Skip to main content

High Demand, Low Inventory For Ford F-150

Despite economic downturn due to the pandemic, the demand for pickup trucks like Ford F-150 has not decreased. What has decreased is the inventory of trucks at dealer’s lots across the country. This could mean a shortage of specific trims, colors and higher prices.

We are in strange economic times indeed. That’s no secret. The country has been economically ravaged by the fallout of the Corona virus pandemic.

Ford Motor Company has fallen on bad economic times so far in 2020. This isn’t historic nor unprecedented as Ford has weathered other economic storms in its long history. But certainly, 2020 is not off to a great start for Ford, as evidenced by the statistic that they’re currently losing more than $150 million per day at the moment.

Ford appears to be ready to restart its manufacturing plants, including its four truck plants by May 18. If this happens it will be a much-needed and welcome news for investors, but also for car dealers who are finding a shortage of inventory to be a looming issue.

As I reported, much of Ford’s wealth and fortune depends on the F-150. The F-150 accounts for $50 billion in global sales. Clearly, these numbers don’t lie.

Kentucky Truck PlantLow Truck Inventory
Investment analysis company Morningstar recently showcased some eye opening information regarding inventory of the best-selling segment in the automotive industry.

As all automotive manufacturers have shuddered their plants (Ford, GM, FCA), naturally inventory has begun to drop for their respective car dealerships. Compile this with the aggressive financing plans that have been offered, which I’ve written about.

Zero-percent, 84-month loans for Ford F-150s have been offered to incentivize consumers to buy a truck and lure them out of isolation. It’s working as reported by Edmunds business. In April zero-interest loans for new vehicles was up 25 percent, year over year.

So in that regard Ford accomplished what they wanted to by offering such aggressive financing but as the truck plants remain closed, trucks are disappearing off lots.

Morningstar reported that all three U.S. truck manufacturers had lower-than-normal inventory levels. The number is calculated by average number of days-worth of inventory. A healthy number is more than 120 days-worth of truck inventory.

According to the Morningstar report, in April Ford had 111 days of inventory while GM had only 84 and Ram had 114. While this isn’t critically low, these could drop even more for the month of May as none of the Big Three have restarted their factories yet and even if they do, they likely won’t be back up to full production any time soon.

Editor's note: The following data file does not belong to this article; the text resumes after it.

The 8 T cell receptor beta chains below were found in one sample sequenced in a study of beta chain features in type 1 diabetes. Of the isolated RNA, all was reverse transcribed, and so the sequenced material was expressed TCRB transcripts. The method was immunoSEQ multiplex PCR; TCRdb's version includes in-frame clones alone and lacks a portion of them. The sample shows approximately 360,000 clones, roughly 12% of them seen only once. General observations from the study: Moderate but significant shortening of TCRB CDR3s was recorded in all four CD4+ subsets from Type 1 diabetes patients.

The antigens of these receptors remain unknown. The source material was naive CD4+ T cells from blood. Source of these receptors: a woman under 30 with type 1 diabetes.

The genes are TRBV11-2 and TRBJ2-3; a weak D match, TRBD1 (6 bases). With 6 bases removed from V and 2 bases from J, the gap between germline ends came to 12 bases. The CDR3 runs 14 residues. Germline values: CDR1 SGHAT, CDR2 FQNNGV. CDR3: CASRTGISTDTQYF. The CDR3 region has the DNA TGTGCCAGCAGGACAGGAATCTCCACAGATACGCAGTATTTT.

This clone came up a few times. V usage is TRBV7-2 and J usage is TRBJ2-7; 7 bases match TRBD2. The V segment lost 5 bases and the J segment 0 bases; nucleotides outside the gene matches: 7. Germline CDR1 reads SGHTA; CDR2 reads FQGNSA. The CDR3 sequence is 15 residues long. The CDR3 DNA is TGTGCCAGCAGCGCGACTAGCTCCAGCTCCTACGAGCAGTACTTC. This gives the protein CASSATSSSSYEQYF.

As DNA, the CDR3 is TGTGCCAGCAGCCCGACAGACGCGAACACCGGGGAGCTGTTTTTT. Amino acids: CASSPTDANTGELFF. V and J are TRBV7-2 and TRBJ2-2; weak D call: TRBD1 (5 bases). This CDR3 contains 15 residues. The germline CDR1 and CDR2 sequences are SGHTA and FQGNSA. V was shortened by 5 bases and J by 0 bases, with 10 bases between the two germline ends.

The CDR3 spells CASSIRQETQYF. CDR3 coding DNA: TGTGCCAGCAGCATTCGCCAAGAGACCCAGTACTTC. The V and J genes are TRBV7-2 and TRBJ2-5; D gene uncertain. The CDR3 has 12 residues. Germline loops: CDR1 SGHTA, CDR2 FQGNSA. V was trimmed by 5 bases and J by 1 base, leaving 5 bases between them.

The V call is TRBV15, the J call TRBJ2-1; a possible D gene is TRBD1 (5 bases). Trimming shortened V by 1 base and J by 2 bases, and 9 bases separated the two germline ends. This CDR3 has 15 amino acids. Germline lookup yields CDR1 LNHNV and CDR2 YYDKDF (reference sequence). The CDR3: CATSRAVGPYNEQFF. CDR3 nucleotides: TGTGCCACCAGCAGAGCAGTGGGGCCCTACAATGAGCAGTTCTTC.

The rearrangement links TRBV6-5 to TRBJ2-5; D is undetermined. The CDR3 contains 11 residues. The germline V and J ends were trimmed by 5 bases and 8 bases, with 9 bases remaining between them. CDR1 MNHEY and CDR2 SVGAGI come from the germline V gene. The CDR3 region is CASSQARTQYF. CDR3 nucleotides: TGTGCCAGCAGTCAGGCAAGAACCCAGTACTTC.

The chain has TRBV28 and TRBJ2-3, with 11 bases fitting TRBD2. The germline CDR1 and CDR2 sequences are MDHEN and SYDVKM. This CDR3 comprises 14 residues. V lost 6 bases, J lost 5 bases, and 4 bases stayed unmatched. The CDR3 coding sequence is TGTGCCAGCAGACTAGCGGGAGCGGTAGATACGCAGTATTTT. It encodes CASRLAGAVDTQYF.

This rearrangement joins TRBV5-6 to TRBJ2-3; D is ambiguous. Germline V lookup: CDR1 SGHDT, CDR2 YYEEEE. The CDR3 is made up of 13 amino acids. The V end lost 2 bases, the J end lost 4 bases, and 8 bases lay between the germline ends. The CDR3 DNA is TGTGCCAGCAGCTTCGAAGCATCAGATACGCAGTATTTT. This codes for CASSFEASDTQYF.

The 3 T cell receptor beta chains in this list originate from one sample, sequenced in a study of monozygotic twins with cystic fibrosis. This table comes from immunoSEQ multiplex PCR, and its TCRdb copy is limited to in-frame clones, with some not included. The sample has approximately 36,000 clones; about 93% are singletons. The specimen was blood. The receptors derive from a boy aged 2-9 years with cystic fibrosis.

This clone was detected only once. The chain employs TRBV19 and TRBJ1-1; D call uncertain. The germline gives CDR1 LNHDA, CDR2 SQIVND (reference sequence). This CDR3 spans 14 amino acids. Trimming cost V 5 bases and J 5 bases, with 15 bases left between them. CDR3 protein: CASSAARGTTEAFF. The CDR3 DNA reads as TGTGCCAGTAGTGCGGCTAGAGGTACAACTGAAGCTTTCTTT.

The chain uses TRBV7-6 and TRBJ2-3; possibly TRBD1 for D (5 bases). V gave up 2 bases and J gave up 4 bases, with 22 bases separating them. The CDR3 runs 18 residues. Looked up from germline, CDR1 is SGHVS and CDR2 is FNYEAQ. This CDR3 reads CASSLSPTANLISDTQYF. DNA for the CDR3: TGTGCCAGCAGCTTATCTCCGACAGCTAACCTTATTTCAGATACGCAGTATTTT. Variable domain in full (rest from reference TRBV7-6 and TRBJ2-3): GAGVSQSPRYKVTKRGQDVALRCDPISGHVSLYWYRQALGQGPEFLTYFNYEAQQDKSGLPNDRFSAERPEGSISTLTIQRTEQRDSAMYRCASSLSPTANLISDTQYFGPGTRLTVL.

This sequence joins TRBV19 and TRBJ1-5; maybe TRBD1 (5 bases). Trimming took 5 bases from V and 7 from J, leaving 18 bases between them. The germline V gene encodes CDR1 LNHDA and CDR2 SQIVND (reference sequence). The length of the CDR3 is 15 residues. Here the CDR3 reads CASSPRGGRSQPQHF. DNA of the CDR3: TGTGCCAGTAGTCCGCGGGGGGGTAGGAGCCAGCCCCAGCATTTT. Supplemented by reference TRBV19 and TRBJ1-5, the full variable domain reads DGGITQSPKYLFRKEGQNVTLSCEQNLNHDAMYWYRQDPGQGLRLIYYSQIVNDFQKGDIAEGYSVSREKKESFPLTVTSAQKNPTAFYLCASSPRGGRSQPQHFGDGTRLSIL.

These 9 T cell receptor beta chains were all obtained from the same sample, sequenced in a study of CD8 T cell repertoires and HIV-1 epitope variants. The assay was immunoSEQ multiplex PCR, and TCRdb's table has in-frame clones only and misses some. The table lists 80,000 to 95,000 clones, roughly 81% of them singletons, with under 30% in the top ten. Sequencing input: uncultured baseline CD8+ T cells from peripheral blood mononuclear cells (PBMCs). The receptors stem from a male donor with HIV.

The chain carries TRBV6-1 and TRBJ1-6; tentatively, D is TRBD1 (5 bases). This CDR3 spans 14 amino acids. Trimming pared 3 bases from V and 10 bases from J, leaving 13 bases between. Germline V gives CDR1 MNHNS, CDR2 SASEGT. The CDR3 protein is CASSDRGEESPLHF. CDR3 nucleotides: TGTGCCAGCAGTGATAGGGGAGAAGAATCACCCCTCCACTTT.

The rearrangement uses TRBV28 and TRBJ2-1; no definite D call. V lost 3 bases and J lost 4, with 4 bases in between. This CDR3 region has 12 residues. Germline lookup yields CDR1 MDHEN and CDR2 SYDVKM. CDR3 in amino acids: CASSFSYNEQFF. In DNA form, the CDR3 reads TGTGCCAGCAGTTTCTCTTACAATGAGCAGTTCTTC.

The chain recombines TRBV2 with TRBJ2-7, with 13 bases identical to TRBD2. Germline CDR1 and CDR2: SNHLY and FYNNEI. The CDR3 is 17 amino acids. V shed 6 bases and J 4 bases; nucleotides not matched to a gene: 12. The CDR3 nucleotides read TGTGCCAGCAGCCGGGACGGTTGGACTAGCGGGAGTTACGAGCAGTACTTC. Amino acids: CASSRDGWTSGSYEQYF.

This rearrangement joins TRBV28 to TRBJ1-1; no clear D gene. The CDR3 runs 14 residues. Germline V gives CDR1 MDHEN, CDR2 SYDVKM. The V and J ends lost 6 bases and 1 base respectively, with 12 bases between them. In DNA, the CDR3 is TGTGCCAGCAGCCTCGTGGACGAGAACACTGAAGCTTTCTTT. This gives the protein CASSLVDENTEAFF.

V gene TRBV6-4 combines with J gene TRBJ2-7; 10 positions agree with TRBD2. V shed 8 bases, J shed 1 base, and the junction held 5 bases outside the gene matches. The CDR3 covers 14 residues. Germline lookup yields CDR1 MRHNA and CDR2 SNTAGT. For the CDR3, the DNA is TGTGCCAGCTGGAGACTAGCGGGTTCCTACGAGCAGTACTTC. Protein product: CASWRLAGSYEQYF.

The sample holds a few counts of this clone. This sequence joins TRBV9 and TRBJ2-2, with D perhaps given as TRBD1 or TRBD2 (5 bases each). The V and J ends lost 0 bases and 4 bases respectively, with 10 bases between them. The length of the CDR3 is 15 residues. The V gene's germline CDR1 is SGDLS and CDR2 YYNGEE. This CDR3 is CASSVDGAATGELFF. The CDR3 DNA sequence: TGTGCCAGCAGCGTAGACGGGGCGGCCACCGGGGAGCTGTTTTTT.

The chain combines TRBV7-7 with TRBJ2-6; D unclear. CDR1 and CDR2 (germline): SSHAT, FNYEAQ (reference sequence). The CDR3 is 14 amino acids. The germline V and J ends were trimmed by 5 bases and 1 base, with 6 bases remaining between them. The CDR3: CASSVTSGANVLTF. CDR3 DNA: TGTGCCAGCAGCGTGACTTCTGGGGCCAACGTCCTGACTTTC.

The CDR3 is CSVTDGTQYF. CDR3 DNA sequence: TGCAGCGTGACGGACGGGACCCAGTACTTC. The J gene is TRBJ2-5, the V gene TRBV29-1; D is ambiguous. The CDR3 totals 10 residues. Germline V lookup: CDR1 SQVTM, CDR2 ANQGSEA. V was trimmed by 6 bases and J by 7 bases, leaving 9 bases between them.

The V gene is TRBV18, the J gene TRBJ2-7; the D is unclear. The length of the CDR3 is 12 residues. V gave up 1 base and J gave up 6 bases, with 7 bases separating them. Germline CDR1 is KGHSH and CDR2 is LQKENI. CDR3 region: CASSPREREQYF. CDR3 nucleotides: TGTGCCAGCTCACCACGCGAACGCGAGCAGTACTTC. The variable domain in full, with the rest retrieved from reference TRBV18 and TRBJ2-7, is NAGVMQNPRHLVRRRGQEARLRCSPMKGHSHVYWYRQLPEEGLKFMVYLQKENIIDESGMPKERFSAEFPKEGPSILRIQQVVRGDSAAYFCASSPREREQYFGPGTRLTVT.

What This Means For The Truck Consumer
While you can get great financing right now, you also may not be able to find the top-of-the-line trim or that special color you want. When the industry is healthy and car dealers inventory is optimal, you can walk onto any lot and find the color, trim, make, model you want. That isn’t happening right now.

To find the most attractive trims, you may have to wait or check multiple dealerships. And likely you will have to pay more. The only other choice is to compromise and not get everything you want.

If Ford doesn’t restart their truck production on May 18, the inventory will drop for sure.

2020 Ford F-150 Lariat interiorDemand For Pickups Hasn’t Dropped
This week I saw an interesting story from Bloomberg that surprised me. The headline alone caught my attention: Pickup Trucks Outsell Sedans in U.S. for First Time Ever.

That didn’t seem like news to me as pickup trucks have been at the top of the best-selling vehicles list for many years and the Ford F-150 has been the best-selling vehicle for more than a decade, and the best-selling pickup truck for more than 40 years. So at first glance that Bloomberg headline seemed like a no brainer.

Bloomberg reported from data compiled by Autodata Corp. that in the month of April pickup truck sales (amongst all auto manufacturers) outsold cars/sedans by 17,000 units. This had never happened before in the automotive industry.

What this shows, is what many of us already knew, cars are becoming obsolete and trucks, along with SUVs remain in high demand. This is why Ford is getting out of the car-making business, except for the Mustang. By 2021, Ford’s entire product line will be trucks, SUVs plus the Mustang.

According to the same report from Autodata, full-size trucks accounted for 40 percent of sales in April (for Ford, GM and FCA). Merely five years ago, sedans outsold trucks by more than a half million units.

My, how the consumer trend has changed. But this shift is coming at the worst time for Ford and other auto manufacturers. Demand is high, financing is aggressive, but trucks aren’t being made.

This is likely just a short-term problem, but also realize that the 13th generation F-150 is soon to be replaced by the next generation. Ford has their scheduled plant shut down in August to reset for the next generation 2021 F-150. Just how many 2020s can they produce between now then will determine a lot for the rest of the summer for car dealers.